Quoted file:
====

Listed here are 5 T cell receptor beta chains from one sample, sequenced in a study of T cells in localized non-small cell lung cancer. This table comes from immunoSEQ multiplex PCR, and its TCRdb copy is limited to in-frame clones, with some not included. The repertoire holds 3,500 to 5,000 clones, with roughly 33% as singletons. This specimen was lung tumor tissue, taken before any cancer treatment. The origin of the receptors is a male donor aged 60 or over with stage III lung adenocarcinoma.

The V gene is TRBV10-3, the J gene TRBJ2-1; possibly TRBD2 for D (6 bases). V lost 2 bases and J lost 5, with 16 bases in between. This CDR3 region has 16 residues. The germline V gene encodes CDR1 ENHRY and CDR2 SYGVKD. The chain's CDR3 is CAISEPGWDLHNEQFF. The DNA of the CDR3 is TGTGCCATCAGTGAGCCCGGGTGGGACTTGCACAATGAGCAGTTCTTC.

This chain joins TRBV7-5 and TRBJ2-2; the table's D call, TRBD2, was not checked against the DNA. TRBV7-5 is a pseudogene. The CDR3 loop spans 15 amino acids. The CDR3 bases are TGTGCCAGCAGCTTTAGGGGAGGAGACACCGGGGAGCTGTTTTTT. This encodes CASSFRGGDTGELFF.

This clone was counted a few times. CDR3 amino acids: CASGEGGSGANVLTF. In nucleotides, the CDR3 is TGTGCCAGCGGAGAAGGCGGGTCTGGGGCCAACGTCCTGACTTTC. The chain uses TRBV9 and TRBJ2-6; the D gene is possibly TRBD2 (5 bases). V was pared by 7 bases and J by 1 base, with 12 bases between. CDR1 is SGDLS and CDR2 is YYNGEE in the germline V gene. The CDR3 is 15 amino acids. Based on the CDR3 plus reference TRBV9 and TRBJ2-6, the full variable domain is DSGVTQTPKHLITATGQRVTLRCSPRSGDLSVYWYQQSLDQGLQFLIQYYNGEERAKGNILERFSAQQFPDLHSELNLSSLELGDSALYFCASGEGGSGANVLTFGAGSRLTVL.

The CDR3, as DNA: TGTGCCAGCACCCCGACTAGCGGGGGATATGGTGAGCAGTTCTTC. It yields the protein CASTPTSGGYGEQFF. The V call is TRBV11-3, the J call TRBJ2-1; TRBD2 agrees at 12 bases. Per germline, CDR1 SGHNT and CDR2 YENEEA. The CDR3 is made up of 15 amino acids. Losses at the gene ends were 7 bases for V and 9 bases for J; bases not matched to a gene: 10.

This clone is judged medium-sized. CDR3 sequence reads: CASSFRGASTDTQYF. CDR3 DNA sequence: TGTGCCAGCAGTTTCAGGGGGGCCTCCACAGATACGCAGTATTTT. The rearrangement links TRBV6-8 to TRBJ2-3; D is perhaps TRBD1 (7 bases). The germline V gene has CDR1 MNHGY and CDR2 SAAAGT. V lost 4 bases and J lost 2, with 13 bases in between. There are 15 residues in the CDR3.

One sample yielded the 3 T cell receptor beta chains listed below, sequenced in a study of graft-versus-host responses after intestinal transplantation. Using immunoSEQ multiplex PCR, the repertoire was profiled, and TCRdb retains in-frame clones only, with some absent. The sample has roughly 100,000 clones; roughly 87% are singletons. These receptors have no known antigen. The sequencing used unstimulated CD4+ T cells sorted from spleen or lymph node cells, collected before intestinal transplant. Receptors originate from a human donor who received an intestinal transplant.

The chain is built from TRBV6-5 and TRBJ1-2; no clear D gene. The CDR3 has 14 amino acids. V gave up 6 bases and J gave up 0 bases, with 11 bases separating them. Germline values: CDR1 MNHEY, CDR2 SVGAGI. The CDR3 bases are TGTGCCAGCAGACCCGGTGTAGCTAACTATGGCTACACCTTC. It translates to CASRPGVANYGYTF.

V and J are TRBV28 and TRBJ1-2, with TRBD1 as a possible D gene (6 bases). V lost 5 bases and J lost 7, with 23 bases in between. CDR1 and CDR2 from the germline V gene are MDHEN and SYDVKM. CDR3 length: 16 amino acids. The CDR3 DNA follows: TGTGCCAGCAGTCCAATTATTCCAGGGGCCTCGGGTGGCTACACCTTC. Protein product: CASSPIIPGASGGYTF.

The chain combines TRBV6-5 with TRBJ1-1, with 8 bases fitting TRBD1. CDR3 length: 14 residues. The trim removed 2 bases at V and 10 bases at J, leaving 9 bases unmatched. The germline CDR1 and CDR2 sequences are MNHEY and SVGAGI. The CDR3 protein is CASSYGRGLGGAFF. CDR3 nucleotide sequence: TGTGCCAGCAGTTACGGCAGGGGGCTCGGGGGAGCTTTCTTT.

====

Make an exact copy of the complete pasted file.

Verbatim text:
Listed here are 5 T cell receptor beta chains from one sample, sequenced in a study of T cells in localized non-small cell lung cancer. This table comes from immunoSEQ multiplex PCR, and its TCRdb copy is limited to in-frame clones, with some not included. The repertoire holds 3,500 to 5,000 clones, with roughly 33% as singletons. This specimen was lung tumor tissue, taken before any cancer treatment. The origin of the receptors is a male donor aged 60 or over with stage III lung adenocarcinoma.

The V gene is TRBV10-3, the J gene TRBJ2-1; possibly TRBD2 for D (6 bases). V lost 2 bases and J lost 5, with 16 bases in between. This CDR3 region has 16 residues. The germline V gene encodes CDR1 ENHRY and CDR2 SYGVKD. The chain's CDR3 is CAISEPGWDLHNEQFF. The DNA of the CDR3 is TGTGCCATCAGTGAGCCCGGGTGGGACTTGCACAATGAGCAGTTCTTC.

This chain joins TRBV7-5 and TRBJ2-2; the table's D call, TRBD2, was not checked against the DNA. TRBV7-5 is a pseudogene. The CDR3 loop spans 15 amino acids. The CDR3 bases are TGTGCCAGCAGCTTTAGGGGAGGAGACACCGGGGAGCTGTTTTTT. This encodes CASSFRGGDTGELFF.

This clone was counted a few times. CDR3 amino acids: CASGEGGSGANVLTF. In nucleotides, the CDR3 is TGTGCCAGCGGAGAAGGCGGGTCTGGGGCCAACGTCCTGACTTTC. The chain uses TRBV9 and TRBJ2-6; the D gene is possibly TRBD2 (5 bases). V was pared by 7 bases and J by 1 base, with 12 bases between. CDR1 is SGDLS and CDR2 is YYNGEE in the germline V gene. The CDR3 is 15 amino acids. Based on the CDR3 plus reference TRBV9 and TRBJ2-6, the full variable domain is DSGVTQTPKHLITATGQRVTLRCSPRSGDLSVYWYQQSLDQGLQFLIQYYNGEERAKGNILERFSAQQFPDLHSELNLSSLELGDSALYFCASGEGGSGANVLTFGAGSRLTVL.

The CDR3, as DNA: TGTGCCAGCACCCCGACTAGCGGGGGATATGGTGAGCAGTTCTTC. It yields the protein CASTPTSGGYGEQFF. The V call is TRBV11-3, the J call TRBJ2-1; TRBD2 agrees at 12 bases. Per germline, CDR1 SGHNT and CDR2 YENEEA. The CDR3 is made up of 15 amino acids. Losses at the gene ends were 7 bases for V and 9 bases for J; bases not matched to a gene: 10.

This clone is judged medium-sized. CDR3 sequence reads: CASSFRGASTDTQYF. CDR3 DNA sequence: TGTGCCAGCAGTTTCAGGGGGGCCTCCACAGATACGCAGTATTTT. The rearrangement links TRBV6-8 to TRBJ2-3; D is perhaps TRBD1 (7 bases). The germline V gene has CDR1 MNHGY and CDR2 SAAAGT. V lost 4 bases and J lost 2, with 13 bases in between. There are 15 residues in the CDR3.

One sample yielded the 3 T cell receptor beta chains listed below, sequenced in a study of graft-versus-host responses after intestinal transplantation. Using immunoSEQ multiplex PCR, the repertoire was profiled, and TCRdb retains in-frame clones only, with some absent. The sample has roughly 100,000 clones; roughly 87% are singletons. These receptors have no known antigen. The sequencing used unstimulated CD4+ T cells sorted from spleen or lymph node cells, collected before intestinal transplant. Receptors originate from a human donor who received an intestinal transplant.

The chain is built from TRBV6-5 and TRBJ1-2; no clear D gene. The CDR3 has 14 amino acids. V gave up 6 bases and J gave up 0 bases, with 11 bases separating them. Germline values: CDR1 MNHEY, CDR2 SVGAGI. The CDR3 bases are TGTGCCAGCAGACCCGGTGTAGCTAACTATGGCTACACCTTC. It translates to CASRPGVANYGYTF.

V and J are TRBV28 and TRBJ1-2, with TRBD1 as a possible D gene (6 bases). V lost 5 bases and J lost 7, with 23 bases in between. CDR1 and CDR2 from the germline V gene are MDHEN and SYDVKM. CDR3 length: 16 amino acids. The CDR3 DNA follows: TGTGCCAGCAGTCCAATTATTCCAGGGGCCTCGGGTGGCTACACCTTC. Protein product: CASSPIIPGASGGYTF.

The chain combines TRBV6-5 with TRBJ1-1, with 8 bases fitting TRBD1. CDR3 length: 14 residues. The trim removed 2 bases at V and 10 bases at J, leaving 9 bases unmatched. The germline CDR1 and CDR2 sequences are MNHEY and SVGAGI. The CDR3 protein is CASSYGRGLGGAFF. CDR3 nucleotide sequence: TGTGCCAGCAGTTACGGCAGGGGGCTCGGGGGAGCTTTCTTT.